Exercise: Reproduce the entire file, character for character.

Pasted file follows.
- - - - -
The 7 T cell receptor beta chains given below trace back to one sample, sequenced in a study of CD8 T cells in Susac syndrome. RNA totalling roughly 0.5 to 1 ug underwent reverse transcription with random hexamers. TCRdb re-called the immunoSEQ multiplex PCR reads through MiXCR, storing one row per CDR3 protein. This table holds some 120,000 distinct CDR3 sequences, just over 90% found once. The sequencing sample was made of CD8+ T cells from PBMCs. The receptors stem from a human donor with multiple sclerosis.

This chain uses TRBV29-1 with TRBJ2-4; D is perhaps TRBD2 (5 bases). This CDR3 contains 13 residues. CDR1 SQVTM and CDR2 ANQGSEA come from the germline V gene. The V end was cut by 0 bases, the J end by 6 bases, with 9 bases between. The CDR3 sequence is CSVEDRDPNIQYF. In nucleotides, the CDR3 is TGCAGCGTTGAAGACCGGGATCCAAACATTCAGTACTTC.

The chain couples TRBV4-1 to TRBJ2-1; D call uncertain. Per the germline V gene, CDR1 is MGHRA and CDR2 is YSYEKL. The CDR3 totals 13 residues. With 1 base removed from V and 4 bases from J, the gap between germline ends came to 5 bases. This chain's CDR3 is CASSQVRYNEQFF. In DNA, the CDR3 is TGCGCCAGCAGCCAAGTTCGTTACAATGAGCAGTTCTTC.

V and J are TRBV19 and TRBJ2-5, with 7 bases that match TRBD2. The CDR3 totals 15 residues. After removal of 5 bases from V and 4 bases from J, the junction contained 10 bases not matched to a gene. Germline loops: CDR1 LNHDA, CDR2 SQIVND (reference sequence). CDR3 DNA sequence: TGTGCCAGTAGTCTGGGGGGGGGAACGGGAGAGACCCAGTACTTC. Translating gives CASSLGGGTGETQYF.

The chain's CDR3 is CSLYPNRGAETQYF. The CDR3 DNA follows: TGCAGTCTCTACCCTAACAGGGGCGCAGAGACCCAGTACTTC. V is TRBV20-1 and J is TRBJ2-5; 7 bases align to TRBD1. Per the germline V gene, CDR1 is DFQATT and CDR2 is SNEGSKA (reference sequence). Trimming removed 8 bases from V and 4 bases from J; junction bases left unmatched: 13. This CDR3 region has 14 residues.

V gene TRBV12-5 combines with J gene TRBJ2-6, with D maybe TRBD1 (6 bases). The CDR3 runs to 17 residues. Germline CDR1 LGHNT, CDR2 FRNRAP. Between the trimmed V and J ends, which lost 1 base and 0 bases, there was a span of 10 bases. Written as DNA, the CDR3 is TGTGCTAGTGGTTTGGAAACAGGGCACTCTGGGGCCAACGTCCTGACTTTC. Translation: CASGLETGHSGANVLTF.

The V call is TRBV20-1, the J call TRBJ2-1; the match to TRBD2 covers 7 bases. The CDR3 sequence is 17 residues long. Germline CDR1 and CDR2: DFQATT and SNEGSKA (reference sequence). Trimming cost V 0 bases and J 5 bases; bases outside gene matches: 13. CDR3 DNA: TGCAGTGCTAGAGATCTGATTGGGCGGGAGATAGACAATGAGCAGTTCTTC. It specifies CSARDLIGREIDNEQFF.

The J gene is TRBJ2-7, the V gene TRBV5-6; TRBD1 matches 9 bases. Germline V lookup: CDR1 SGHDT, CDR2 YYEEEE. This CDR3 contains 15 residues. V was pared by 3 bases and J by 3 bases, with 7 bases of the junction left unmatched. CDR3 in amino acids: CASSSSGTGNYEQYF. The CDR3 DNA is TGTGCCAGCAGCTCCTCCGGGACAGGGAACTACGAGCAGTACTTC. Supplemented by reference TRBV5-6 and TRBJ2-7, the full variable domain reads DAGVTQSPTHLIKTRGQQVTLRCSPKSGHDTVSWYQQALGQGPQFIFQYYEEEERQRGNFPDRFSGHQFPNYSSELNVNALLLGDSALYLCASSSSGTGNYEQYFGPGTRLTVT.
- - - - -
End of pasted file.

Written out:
The 7 T cell receptor beta chains given below trace back to one sample, sequenced in a study of CD8 T cells in Susac syndrome. RNA totalling roughly 0.5 to 1 ug underwent reverse transcription with random hexamers. TCRdb re-called the immunoSEQ multiplex PCR reads through MiXCR, storing one row per CDR3 protein. This table holds some 120,000 distinct CDR3 sequences, just over 90% found once. The sequencing sample was made of CD8+ T cells from PBMCs. The receptors stem from a human donor with multiple sclerosis.

This chain uses TRBV29-1 with TRBJ2-4; D is perhaps TRBD2 (5 bases). This CDR3 contains 13 residues. CDR1 SQVTM and CDR2 ANQGSEA come from the germline V gene. The V end was cut by 0 bases, the J end by 6 bases, with 9 bases between. The CDR3 sequence is CSVEDRDPNIQYF. In nucleotides, the CDR3 is TGCAGCGTTGAAGACCGGGATCCAAACATTCAGTACTTC.

The chain couples TRBV4-1 to TRBJ2-1; D call uncertain. Per the germline V gene, CDR1 is MGHRA and CDR2 is YSYEKL. The CDR3 totals 13 residues. With 1 base removed from V and 4 bases from J, the gap between germline ends came to 5 bases. This chain's CDR3 is CASSQVRYNEQFF. In DNA, the CDR3 is TGCGCCAGCAGCCAAGTTCGTTACAATGAGCAGTTCTTC.

V and J are TRBV19 and TRBJ2-5, with 7 bases that match TRBD2. The CDR3 totals 15 residues. After removal of 5 bases from V and 4 bases from J, the junction contained 10 bases not matched to a gene. Germline loops: CDR1 LNHDA, CDR2 SQIVND (reference sequence). CDR3 DNA sequence: TGTGCCAGTAGTCTGGGGGGGGGAACGGGAGAGACCCAGTACTTC. Translating gives CASSLGGGTGETQYF.

The chain's CDR3 is CSLYPNRGAETQYF. The CDR3 DNA follows: TGCAGTCTCTACCCTAACAGGGGCGCAGAGACCCAGTACTTC. V is TRBV20-1 and J is TRBJ2-5; 7 bases align to TRBD1. Per the germline V gene, CDR1 is DFQATT and CDR2 is SNEGSKA (reference sequence). Trimming removed 8 bases from V and 4 bases from J; junction bases left unmatched: 13. This CDR3 region has 14 residues.

V gene TRBV12-5 combines with J gene TRBJ2-6, with D maybe TRBD1 (6 bases). The CDR3 runs to 17 residues. Germline CDR1 LGHNT, CDR2 FRNRAP. Between the trimmed V and J ends, which lost 1 base and 0 bases, there was a span of 10 bases. Written as DNA, the CDR3 is TGTGCTAGTGGTTTGGAAACAGGGCACTCTGGGGCCAACGTCCTGACTTTC. Translation: CASGLETGHSGANVLTF.

The V call is TRBV20-1, the J call TRBJ2-1; the match to TRBD2 covers 7 bases. The CDR3 sequence is 17 residues long. Germline CDR1 and CDR2: DFQATT and SNEGSKA (reference sequence). Trimming cost V 0 bases and J 5 bases; bases outside gene matches: 13. CDR3 DNA: TGCAGTGCTAGAGATCTGATTGGGCGGGAGATAGACAATGAGCAGTTCTTC. It specifies CSARDLIGREIDNEQFF.

The J gene is TRBJ2-7, the V gene TRBV5-6; TRBD1 matches 9 bases. Germline V lookup: CDR1 SGHDT, CDR2 YYEEEE. This CDR3 contains 15 residues. V was pared by 3 bases and J by 3 bases, with 7 bases of the junction left unmatched. CDR3 in amino acids: CASSSSGTGNYEQYF. The CDR3 DNA is TGTGCCAGCAGCTCCTCCGGGACAGGGAACTACGAGCAGTACTTC. Supplemented by reference TRBV5-6 and TRBJ2-7, the full variable domain reads DAGVTQSPTHLIKTRGQQVTLRCSPKSGHDTVSWYQQALGQGPQFIFQYYEEEERQRGNFPDRFSGHQFPNYSSELNVNALLLGDSALYLCASSSSGTGNYEQYFGPGTRLTVT.